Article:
2016 State of Housing report: not so good

The State of the Nation’s Housing 2016 was released last week and there are a number of unfortunate historic points highlighted in the executive summary:

But at 1.1. million units, new home construction was still running near historic lows last year. A key factor holding back housing starts is the sustained falloff in household growth…

The US homeownership rate has tumbled to its lowest level in nearly a half-century. The decade-long declines are especially large among the age groups in the prime first-time homebuying years…

Just as exits from homeownership have been high, transitions to owning have been low. Tight mortgage credit is one explanation…And given that the homeownership rate tends to move in tandem with incomes, the 18 percent drop in real incomes among 25-34 year olds and the 9 percent decline among 35-44 year olds between 2000 and 2014 no doubt played a part as well…

On the renter side, the number of cost-burdened households rose by 3.6 million from 2008 to 2014, to 21.3 million. Even more troubling, the number with severe burdens (paying more than 50 percent of income for housing) jumped by 2.1 million to a record 11.4 million…While nearly universal among lowest-income households, cost burdens are rapidly spreading among moderate-income households as well, especially in higher cost coastal markets.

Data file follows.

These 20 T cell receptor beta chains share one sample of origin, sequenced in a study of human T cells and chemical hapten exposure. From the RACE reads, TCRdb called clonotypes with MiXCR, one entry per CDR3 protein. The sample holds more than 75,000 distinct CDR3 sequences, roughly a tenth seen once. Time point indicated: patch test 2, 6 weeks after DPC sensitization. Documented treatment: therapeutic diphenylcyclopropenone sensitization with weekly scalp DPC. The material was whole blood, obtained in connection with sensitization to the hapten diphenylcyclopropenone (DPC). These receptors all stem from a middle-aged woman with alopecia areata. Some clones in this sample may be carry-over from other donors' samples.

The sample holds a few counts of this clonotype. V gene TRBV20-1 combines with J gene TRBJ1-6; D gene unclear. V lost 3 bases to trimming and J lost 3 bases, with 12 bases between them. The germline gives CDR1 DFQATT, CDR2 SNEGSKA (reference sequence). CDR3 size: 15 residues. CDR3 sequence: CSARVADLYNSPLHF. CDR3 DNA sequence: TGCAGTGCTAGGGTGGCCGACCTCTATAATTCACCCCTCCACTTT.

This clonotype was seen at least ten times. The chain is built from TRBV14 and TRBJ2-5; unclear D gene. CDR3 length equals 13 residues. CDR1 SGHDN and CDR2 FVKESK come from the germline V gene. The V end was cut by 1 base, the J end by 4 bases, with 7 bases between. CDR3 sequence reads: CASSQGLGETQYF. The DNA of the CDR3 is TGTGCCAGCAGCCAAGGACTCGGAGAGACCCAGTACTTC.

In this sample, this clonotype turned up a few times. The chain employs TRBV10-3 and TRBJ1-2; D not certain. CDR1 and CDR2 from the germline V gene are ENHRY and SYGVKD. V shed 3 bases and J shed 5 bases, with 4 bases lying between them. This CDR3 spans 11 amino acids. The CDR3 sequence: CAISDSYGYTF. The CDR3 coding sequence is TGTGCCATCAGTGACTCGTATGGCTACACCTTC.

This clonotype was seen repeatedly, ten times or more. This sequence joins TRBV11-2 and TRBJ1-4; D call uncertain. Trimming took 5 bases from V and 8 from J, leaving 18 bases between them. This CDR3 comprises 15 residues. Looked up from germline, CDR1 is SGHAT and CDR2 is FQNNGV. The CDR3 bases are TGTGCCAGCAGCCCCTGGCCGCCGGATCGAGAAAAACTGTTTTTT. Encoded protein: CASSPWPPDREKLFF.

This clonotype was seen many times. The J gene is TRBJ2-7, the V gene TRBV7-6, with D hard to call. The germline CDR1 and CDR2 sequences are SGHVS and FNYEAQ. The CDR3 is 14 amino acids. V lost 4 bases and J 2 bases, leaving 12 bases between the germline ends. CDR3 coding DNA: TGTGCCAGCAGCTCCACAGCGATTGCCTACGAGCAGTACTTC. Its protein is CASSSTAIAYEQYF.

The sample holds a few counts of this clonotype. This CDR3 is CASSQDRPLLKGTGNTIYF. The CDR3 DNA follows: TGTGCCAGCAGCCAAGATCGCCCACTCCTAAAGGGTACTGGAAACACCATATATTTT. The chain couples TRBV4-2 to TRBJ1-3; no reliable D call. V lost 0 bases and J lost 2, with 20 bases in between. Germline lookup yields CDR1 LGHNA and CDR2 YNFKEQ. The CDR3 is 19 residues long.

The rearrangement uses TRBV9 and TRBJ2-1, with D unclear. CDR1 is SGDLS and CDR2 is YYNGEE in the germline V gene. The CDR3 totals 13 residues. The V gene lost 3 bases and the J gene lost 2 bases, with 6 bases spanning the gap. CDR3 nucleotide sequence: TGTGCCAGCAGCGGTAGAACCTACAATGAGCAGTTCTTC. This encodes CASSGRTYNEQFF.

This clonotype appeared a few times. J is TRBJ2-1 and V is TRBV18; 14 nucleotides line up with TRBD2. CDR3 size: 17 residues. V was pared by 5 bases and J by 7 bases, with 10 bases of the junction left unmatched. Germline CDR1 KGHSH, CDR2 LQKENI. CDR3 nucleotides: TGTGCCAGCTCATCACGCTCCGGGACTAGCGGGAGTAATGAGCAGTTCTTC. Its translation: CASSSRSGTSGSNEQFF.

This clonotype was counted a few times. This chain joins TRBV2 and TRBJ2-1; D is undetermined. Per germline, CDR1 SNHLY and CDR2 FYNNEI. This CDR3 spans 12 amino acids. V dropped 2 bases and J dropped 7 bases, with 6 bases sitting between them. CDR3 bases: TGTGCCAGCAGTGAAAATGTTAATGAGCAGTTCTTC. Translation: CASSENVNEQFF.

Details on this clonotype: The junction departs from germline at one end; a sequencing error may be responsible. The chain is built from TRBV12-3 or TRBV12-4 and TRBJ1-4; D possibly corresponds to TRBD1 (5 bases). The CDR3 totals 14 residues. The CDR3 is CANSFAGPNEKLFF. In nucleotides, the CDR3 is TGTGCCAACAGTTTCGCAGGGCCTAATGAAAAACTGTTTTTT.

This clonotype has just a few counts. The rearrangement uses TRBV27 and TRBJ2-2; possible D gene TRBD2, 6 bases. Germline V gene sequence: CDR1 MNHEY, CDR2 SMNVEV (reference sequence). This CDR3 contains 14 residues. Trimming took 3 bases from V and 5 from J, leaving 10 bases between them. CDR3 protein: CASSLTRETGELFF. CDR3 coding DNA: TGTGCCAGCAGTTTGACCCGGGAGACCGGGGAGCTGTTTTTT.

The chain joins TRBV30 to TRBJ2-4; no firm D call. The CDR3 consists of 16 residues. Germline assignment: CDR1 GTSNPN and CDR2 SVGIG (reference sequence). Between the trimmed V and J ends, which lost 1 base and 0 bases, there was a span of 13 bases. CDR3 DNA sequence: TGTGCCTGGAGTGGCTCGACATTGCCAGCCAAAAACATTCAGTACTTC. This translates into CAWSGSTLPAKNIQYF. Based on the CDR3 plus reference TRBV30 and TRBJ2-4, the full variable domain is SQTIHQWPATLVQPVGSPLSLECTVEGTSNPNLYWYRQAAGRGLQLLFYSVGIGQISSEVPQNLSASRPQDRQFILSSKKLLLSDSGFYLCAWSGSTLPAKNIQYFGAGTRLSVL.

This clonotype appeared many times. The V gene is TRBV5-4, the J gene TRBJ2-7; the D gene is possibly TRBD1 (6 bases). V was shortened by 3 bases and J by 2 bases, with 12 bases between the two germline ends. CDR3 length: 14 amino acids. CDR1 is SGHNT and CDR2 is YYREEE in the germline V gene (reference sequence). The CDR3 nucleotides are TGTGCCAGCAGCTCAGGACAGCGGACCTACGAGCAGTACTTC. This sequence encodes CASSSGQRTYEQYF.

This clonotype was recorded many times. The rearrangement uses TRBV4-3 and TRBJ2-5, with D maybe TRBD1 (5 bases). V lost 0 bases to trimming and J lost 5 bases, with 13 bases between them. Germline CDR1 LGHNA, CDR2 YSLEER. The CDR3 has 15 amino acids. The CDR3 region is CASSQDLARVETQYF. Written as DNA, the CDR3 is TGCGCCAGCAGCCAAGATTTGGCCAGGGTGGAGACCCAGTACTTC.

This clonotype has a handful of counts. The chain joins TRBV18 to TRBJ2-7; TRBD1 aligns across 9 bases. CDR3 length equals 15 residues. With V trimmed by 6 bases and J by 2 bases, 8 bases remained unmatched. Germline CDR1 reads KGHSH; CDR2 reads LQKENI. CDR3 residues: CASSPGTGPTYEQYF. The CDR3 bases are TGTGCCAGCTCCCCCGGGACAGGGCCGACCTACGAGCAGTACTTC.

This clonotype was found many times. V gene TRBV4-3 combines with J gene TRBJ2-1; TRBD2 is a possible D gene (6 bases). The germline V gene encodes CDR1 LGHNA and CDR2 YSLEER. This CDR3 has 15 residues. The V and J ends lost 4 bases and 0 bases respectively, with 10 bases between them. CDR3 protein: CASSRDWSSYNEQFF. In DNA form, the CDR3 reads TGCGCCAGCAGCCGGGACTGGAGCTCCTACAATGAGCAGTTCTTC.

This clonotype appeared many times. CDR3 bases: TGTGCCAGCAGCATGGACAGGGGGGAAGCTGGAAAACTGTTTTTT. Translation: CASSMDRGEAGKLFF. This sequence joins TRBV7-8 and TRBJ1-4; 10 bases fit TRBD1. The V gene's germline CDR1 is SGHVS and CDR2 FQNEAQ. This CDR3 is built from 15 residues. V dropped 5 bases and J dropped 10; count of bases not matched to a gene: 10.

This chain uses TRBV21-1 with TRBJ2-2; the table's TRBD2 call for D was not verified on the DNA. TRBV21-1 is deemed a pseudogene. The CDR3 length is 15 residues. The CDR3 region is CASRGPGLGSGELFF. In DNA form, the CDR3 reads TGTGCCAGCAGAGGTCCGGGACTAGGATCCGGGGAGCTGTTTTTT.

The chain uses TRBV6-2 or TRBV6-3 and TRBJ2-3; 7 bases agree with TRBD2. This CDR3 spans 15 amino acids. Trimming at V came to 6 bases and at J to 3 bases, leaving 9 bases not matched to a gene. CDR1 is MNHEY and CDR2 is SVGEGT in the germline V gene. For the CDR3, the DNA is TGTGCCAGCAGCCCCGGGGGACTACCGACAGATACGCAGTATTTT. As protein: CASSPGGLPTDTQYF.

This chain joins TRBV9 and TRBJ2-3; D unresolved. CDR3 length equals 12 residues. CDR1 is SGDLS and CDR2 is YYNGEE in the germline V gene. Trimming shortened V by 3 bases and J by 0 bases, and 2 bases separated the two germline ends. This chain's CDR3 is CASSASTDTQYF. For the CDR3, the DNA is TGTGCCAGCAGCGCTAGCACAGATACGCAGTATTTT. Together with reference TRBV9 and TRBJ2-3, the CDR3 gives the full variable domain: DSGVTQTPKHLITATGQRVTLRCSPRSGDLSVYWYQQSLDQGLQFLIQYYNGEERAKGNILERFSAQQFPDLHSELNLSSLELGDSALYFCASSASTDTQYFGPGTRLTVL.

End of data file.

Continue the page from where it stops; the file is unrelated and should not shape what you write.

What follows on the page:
The conclusion suggests stability – homeownership should stabilize with increased household formation – as the effects of the housing bubble continue to fade. However, the glory years of housing seem to be far off as housing costs plague many Americans and the housing industry concentrates on higher end units.

As the economic crisis slowly fades into history, the question remains: is American housing transformed for decades (lower rates of homeownership, more high-cost renting, fewer housing starts)?

One thought on “2016 State of Housing report: not so good

  1. Pingback: Defining a McMansion, Trait #4: A symbol | Legally Sociable

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